Please pardon the attitude in my first post… this stuff really gets me worked up. Just don’t get me started on the MPAA and RIAA. Talk about industry suicide.
Tony, thanks for pointing out your editorial (Sept. 26th issue, inside the back cover – I recommend it highly). I totally support your suggestion. If participating libraries get out of the deal a digital copy of a book previously not digital, so should publishers. It’s a win-win. And if Amazon doesn’t follow suit with “search inside,” it would sweeten Google’s deal with publishers, no?
Not to mention for the rest of us. We’d have a much better chance of access to backlist titles that are not economically feasible to print and store. Publishers would be able to use those assets to meet their bills, professors who only need 20 copies available for their seminar could assign them even though under the current arrangement there’s no market for keeping 20 copies in print just in case, and a thousand flowers would bloom.
For what it’s worth, Tony, I’ll swear on my grandmother’s grave (my mom’s still in the land of the living so I can’t swear on hers) that the only other library in the project that is not limiting their involvement to out-of-copyright books – Stanford – will not illegally share files of books. They say they won’t. I believe them, as I believe U Mich. We don’t hate publishers, really. We knock Elsevier around a lot, but we don’t generally hate publishers and we love UPs. We just don’t always understand the ins and outs.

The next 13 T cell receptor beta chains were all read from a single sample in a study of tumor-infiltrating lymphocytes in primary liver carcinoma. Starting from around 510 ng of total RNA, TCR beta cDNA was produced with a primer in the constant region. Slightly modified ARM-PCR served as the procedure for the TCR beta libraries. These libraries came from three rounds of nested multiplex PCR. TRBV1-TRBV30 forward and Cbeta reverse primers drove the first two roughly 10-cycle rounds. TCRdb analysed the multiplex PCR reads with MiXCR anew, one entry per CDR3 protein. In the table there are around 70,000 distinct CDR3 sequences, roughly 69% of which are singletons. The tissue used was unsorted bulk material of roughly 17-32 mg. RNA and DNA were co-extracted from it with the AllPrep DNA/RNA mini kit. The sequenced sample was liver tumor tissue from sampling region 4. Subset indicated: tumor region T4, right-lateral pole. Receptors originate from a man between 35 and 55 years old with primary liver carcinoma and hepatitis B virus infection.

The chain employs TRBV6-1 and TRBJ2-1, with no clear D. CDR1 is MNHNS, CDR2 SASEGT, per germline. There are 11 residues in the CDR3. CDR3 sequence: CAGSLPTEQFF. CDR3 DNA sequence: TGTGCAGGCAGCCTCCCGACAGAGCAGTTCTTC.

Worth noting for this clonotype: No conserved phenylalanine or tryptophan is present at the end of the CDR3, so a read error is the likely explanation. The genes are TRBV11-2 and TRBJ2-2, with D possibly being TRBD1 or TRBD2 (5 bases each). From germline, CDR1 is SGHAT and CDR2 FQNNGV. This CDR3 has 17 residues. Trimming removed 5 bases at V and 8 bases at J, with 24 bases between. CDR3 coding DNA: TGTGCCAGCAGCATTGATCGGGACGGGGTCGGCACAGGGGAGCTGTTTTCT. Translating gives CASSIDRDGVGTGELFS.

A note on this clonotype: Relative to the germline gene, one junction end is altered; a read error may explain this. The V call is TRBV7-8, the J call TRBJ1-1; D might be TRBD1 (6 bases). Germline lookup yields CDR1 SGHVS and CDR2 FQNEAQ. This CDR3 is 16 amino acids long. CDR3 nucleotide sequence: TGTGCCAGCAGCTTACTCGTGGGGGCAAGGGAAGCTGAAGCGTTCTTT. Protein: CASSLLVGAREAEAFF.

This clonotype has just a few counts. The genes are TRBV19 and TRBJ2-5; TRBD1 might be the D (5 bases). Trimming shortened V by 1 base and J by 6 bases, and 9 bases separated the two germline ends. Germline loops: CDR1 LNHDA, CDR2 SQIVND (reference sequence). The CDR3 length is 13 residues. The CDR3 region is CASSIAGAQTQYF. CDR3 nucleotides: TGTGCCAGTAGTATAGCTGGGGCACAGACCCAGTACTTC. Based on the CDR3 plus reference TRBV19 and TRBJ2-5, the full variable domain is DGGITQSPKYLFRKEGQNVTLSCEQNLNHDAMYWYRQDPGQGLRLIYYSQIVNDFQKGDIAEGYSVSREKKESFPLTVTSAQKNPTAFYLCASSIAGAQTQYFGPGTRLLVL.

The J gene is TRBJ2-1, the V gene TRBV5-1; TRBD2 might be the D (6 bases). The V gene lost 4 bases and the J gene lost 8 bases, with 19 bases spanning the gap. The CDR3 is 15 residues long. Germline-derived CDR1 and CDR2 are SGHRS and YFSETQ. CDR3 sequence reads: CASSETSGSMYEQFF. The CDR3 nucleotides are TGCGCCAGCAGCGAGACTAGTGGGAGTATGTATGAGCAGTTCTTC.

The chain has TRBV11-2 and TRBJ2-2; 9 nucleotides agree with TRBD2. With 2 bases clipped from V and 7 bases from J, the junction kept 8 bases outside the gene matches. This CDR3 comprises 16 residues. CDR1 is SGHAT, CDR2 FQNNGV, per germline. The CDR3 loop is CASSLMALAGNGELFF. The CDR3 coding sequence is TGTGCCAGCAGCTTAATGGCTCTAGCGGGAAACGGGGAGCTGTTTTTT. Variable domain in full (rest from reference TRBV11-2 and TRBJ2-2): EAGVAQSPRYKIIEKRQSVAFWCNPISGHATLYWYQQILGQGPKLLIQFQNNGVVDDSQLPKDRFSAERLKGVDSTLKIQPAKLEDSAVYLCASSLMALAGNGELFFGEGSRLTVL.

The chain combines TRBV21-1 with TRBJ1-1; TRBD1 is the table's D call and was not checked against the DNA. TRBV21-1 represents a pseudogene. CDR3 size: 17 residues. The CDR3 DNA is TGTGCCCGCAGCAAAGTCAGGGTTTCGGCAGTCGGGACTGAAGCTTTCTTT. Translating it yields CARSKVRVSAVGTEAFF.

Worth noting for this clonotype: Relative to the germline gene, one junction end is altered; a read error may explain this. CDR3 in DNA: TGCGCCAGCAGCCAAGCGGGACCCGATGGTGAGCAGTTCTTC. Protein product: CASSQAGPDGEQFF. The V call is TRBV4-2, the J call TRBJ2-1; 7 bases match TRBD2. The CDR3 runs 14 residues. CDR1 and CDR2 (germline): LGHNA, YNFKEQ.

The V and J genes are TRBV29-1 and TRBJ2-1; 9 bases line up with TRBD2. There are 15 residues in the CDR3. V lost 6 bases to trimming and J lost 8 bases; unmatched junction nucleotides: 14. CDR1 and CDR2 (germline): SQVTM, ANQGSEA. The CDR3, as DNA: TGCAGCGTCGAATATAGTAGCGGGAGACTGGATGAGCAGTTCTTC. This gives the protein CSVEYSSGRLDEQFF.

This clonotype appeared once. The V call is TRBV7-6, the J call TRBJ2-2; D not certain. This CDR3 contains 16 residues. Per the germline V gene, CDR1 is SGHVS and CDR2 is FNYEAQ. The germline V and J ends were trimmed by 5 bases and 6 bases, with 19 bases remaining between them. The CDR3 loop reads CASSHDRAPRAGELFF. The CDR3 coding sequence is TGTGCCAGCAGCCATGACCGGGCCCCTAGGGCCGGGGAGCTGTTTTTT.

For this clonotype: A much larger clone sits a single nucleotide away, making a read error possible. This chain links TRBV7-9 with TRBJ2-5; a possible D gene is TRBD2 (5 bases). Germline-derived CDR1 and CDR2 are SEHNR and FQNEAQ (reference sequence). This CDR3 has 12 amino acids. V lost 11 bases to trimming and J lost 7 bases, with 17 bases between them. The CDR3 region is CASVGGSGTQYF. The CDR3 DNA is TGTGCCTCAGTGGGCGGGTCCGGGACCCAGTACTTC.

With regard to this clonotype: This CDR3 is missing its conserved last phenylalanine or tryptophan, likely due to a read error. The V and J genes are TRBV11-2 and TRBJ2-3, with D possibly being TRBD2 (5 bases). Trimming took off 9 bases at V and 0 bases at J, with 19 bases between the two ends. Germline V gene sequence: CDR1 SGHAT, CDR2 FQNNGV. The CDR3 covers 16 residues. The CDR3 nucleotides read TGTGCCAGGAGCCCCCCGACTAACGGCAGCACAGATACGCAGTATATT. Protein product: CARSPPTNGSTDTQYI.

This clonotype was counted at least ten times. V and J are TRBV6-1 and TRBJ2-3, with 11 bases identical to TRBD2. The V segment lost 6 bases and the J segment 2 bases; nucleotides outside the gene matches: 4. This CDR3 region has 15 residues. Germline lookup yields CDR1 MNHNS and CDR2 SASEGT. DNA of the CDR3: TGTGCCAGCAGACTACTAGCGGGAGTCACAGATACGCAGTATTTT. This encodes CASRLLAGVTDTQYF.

And I suspect few of us librarians realized you would be in a situation in which Google would have a digital version of your books – and you wouldn’t. Of course – a lot of the backlist wasn’t born digital. Duh, shoulda known, but thanks for making that clear. I appreciate you reaching out to us to explain this since we do depend on each other for survival.
We’ll still need to buy your books, by the way. Free indexing isn’t going to change that. Our students insist on books – “real” books, in their words, not online ones. And good for them.
Maybe this is a dumb question but – have publishers asked for digital copies for books not born digital and has Google refused? It seems like a cheap way for Google to win friends.
Thought I’d throw in a couple more links here. LJ Academic Newswire has a short gloss of a Slate article, “Leggo my Ego,” that poses the problem as being between a culture of exposure and a culture of control.
While I agree exposure is good, I think the control issue is a real one for those publishers who are happy about the potential for exposure but who fear Google may develop a product line that will use these digitized books for something other than searching. And though Google is always cheery and upbeat, they aren’t known for being entirely upfront about their future plans. Rory Litwin raised a number of interesting issues in “On Google’s Monetization of Libraries“in the late, lamented Library Juice, so even some librarians have serious reservations. (Concerns far beyond Michael Gorman’s worry that people will not read whole books as a result.)
Finally – Tony Sanfilippo has a number of interesting comments and links from a publisher’s perspective. I would love to find a way for Google’s library project to work for all of us, and I think he makes a good case for how that could work.